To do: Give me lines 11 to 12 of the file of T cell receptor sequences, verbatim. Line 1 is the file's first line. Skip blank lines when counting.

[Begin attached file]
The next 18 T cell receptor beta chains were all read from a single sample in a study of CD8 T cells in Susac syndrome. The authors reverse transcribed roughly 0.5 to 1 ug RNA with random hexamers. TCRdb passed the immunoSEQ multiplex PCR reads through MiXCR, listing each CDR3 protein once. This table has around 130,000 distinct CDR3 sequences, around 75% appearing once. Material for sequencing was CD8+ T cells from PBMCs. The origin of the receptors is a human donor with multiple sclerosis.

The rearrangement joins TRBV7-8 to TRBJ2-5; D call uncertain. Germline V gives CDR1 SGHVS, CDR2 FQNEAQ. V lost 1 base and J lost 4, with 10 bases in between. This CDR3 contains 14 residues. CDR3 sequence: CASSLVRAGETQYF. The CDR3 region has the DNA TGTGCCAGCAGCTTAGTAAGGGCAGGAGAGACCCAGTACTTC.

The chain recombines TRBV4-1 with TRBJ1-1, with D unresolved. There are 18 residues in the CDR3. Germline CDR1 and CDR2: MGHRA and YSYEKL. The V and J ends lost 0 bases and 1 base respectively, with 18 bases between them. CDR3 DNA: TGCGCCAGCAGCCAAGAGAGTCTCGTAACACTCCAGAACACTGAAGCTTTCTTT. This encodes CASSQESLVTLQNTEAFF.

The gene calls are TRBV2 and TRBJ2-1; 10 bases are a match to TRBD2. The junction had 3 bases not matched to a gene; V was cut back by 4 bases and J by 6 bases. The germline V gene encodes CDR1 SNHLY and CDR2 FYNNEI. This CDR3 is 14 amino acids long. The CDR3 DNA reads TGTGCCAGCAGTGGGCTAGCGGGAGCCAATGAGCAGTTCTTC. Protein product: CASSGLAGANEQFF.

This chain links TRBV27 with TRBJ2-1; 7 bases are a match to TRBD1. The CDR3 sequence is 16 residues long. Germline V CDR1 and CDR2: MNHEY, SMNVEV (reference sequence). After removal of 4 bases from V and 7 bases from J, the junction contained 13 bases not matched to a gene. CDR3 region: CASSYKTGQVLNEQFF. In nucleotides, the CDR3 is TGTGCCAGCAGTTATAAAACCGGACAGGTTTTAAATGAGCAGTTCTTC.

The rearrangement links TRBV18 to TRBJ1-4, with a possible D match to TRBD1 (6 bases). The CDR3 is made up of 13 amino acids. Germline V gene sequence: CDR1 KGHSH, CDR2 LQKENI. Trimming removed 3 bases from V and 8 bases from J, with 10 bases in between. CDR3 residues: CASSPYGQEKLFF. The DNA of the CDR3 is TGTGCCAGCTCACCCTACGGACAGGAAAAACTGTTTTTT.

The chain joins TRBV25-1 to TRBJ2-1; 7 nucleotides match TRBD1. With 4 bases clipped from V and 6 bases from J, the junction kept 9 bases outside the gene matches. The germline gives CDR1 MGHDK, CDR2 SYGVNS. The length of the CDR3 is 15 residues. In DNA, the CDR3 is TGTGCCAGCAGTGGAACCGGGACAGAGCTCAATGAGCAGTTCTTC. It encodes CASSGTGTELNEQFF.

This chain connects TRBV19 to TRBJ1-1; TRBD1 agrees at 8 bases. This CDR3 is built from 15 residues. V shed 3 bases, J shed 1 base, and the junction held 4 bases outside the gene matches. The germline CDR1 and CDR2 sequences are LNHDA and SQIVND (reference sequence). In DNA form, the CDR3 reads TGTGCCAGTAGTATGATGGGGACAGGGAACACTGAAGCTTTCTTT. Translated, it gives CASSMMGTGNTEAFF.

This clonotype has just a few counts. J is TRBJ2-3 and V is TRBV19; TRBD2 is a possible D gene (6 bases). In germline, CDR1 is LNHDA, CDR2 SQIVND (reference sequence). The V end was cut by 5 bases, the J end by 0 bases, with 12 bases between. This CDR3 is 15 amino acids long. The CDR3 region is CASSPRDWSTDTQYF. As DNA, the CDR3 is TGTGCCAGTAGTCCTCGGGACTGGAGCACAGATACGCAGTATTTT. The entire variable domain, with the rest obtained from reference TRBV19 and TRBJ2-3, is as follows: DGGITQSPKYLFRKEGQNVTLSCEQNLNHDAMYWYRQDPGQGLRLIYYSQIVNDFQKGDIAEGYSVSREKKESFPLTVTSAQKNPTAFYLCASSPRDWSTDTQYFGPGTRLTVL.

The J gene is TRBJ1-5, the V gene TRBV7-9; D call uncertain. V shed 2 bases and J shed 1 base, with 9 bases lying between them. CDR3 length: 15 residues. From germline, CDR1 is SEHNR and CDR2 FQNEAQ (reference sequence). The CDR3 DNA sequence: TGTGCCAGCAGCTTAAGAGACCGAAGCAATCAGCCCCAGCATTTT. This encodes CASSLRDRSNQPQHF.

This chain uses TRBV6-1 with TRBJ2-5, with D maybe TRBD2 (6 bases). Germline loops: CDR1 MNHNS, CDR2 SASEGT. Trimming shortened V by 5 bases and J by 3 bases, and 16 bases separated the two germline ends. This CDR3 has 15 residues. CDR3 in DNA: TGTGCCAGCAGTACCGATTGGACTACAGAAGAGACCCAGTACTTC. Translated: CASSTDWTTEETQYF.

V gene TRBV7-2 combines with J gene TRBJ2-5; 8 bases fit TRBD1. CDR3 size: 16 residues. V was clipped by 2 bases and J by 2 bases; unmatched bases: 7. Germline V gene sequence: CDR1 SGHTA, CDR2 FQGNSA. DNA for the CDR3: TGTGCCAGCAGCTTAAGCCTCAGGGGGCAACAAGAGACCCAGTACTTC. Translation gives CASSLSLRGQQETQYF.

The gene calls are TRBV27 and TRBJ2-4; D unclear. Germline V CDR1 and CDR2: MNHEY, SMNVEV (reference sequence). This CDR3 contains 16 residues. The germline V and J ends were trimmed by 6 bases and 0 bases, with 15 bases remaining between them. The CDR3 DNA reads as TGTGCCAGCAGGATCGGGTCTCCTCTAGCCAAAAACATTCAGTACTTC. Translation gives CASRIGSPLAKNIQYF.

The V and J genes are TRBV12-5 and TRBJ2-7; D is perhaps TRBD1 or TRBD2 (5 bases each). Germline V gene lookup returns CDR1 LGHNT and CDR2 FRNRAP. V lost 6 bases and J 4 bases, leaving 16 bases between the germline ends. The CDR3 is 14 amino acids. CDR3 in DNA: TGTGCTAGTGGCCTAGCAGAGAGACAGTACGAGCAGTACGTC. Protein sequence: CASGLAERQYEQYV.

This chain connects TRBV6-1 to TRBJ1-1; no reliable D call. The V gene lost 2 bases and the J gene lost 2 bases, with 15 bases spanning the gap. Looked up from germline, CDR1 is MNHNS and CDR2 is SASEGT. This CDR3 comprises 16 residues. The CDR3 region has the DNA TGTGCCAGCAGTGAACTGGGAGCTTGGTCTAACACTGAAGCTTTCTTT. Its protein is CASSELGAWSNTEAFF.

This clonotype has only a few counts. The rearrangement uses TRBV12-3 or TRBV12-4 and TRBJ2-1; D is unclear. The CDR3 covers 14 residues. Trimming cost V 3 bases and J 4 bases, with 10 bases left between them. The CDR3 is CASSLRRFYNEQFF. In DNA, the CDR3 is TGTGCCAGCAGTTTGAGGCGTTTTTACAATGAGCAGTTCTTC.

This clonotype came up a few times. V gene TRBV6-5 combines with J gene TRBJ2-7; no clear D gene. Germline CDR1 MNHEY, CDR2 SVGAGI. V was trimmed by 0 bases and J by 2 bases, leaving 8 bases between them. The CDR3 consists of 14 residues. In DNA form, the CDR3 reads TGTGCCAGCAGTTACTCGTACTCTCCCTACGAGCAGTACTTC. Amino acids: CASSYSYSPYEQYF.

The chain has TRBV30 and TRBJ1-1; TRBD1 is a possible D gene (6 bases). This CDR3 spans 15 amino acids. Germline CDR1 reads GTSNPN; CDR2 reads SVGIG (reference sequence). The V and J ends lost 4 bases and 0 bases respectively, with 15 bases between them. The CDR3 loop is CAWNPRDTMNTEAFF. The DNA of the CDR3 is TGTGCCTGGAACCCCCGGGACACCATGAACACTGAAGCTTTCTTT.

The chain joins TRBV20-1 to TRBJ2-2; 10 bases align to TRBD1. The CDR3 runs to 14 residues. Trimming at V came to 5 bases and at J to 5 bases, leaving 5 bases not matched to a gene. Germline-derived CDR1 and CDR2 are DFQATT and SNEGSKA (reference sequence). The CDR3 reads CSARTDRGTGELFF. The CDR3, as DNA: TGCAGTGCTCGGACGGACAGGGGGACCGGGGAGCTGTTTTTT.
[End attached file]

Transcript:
This chain uses TRBV6-1 with TRBJ2-5, with D maybe TRBD2 (6 bases). Germline loops: CDR1 MNHNS, CDR2 SASEGT. Trimming shortened V by 5 bases and J by 3 bases, and 16 bases separated the two germline ends. This CDR3 has 15 residues. CDR3 in DNA: TGTGCCAGCAGTACCGATTGGACTACAGAAGAGACCCAGTACTTC. Translated: CASSTDWTTEETQYF.

V gene TRBV7-2 combines with J gene TRBJ2-5; 8 bases fit TRBD1. CDR3 size: 16 residues. V was clipped by 2 bases and J by 2 bases; unmatched bases: 7. Germline V gene sequence: CDR1 SGHTA, CDR2 FQGNSA. DNA for the CDR3: TGTGCCAGCAGCTTAAGCCTCAGGGGGCAACAAGAGACCCAGTACTTC. Translation gives CASSLSLRGQQETQYF.